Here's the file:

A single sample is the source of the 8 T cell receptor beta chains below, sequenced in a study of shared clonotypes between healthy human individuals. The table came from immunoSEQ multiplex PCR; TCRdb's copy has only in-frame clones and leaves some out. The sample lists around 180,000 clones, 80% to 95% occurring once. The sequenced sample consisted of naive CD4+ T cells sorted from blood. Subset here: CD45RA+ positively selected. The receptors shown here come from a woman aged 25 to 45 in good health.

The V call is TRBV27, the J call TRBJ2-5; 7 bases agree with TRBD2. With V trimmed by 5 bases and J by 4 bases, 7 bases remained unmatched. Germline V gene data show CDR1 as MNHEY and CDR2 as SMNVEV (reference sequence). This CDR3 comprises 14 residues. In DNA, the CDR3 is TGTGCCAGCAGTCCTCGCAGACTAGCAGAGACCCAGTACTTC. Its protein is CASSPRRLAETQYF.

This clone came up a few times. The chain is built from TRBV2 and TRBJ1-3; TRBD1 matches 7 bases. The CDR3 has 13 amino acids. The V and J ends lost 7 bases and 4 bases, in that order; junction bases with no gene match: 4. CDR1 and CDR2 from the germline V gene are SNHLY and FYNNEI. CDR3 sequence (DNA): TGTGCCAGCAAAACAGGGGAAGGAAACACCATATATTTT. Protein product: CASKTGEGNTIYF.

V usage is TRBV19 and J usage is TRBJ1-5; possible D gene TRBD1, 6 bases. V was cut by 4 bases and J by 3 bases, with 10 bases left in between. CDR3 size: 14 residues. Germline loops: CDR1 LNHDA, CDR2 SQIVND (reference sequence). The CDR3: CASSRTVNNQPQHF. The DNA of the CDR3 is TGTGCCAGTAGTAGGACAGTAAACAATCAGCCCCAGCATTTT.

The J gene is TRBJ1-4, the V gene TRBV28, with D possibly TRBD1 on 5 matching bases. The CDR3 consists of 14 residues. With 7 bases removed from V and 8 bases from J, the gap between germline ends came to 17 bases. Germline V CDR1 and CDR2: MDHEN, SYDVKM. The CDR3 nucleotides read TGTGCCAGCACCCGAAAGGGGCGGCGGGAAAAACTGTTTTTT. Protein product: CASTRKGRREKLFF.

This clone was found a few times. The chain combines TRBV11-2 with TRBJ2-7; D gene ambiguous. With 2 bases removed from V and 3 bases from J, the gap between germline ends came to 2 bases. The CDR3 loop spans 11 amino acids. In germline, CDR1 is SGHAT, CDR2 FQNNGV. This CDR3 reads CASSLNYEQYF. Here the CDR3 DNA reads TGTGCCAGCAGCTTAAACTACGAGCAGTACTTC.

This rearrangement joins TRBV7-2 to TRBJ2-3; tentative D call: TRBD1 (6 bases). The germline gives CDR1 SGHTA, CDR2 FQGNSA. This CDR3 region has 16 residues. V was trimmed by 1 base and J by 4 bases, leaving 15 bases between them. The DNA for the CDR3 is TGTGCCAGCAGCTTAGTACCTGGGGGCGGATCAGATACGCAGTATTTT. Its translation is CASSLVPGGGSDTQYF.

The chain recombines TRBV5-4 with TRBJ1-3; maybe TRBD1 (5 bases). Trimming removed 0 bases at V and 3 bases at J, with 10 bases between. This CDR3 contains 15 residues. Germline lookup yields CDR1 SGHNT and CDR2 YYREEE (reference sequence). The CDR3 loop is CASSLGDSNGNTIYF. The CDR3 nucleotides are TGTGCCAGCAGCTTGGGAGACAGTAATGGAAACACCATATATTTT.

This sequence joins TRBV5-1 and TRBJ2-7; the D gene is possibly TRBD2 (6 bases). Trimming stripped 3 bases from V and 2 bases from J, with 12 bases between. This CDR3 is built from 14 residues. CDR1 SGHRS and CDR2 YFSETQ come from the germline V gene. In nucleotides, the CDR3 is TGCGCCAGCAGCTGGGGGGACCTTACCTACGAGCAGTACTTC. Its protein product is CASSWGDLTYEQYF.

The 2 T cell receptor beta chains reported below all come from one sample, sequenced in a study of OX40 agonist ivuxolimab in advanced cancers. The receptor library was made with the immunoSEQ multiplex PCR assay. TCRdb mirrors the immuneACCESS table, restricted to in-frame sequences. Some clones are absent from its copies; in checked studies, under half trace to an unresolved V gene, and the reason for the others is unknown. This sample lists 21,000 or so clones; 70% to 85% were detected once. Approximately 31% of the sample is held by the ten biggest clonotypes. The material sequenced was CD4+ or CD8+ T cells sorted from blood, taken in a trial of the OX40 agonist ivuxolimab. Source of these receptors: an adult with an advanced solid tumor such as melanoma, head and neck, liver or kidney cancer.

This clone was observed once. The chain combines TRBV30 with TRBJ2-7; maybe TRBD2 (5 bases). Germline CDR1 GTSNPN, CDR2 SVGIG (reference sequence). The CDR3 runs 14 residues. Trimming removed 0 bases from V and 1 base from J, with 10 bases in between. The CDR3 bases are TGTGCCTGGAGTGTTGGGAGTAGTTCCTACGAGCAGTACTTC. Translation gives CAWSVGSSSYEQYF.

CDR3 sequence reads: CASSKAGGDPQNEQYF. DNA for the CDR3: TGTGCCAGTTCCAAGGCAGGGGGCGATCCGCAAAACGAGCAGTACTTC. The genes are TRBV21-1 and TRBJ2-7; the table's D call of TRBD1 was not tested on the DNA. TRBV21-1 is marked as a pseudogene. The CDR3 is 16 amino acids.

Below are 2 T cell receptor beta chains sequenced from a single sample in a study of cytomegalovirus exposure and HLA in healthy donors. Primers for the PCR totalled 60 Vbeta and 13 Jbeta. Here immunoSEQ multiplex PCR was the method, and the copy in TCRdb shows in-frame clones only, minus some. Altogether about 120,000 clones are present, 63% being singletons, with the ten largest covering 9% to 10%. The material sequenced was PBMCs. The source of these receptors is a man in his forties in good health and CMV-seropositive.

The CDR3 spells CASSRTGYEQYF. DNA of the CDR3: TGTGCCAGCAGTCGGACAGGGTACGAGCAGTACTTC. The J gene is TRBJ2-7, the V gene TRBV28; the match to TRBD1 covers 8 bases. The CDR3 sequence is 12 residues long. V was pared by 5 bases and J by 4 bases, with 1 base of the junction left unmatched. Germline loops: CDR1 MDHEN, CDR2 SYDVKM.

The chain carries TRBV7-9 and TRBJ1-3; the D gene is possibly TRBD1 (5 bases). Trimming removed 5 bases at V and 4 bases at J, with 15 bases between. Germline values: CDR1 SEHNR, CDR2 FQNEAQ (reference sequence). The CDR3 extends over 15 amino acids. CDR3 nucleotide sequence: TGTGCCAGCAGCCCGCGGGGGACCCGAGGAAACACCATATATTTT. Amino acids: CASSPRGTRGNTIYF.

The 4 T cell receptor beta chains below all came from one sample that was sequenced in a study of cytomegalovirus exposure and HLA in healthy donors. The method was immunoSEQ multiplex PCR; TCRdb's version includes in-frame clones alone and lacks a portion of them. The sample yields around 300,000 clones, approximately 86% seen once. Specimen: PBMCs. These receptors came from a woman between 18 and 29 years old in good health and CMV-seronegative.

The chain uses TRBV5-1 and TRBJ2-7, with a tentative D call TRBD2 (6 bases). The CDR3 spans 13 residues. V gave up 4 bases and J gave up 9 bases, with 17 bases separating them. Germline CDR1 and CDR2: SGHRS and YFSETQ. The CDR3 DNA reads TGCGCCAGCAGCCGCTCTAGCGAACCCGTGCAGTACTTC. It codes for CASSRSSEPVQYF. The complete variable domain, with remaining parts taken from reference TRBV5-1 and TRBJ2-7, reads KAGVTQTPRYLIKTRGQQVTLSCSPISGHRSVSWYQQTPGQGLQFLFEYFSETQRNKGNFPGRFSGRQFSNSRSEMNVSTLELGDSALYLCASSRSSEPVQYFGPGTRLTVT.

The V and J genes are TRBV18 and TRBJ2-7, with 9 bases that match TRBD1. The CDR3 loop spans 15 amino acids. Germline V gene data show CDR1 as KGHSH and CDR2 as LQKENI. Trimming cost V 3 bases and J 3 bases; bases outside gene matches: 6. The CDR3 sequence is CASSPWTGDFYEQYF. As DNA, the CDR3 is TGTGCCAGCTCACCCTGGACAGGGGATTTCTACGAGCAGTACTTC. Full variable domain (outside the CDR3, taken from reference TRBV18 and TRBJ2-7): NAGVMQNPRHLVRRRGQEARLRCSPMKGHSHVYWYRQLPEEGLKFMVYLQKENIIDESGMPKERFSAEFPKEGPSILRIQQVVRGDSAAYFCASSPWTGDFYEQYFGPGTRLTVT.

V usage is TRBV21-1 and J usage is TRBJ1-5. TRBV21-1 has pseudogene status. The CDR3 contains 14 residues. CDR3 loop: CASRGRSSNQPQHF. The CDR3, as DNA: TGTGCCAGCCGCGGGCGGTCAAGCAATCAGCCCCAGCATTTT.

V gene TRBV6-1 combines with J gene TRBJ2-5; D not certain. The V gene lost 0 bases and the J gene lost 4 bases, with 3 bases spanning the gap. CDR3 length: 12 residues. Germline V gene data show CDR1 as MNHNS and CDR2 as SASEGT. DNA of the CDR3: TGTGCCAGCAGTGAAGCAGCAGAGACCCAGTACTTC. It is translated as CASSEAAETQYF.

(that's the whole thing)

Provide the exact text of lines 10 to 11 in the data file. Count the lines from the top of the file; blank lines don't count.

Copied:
The 2 T cell receptor beta chains reported below all come from one sample, sequenced in a study of OX40 agonist ivuxolimab in advanced cancers. The receptor library was made with the immunoSEQ multiplex PCR assay. TCRdb mirrors the immuneACCESS table, restricted to in-frame sequences. Some clones are absent from its copies; in checked studies, under half trace to an unresolved V gene, and the reason for the others is unknown. This sample lists 21,000 or so clones; 70% to 85% were detected once. Approximately 31% of the sample is held by the ten biggest clonotypes. The material sequenced was CD4+ or CD8+ T cells sorted from blood, taken in a trial of the OX40 agonist ivuxolimab. Source of these receptors: an adult with an advanced solid tumor such as melanoma, head and neck, liver or kidney cancer.

This clone was observed once. The chain combines TRBV30 with TRBJ2-7; maybe TRBD2 (5 bases). Germline CDR1 GTSNPN, CDR2 SVGIG (reference sequence). The CDR3 runs 14 residues. Trimming removed 0 bases from V and 1 base from J, with 10 bases in between. The CDR3 bases are TGTGCCTGGAGTGTTGGGAGTAGTTCCTACGAGCAGTACTTC. Translation gives CAWSVGSSSYEQYF.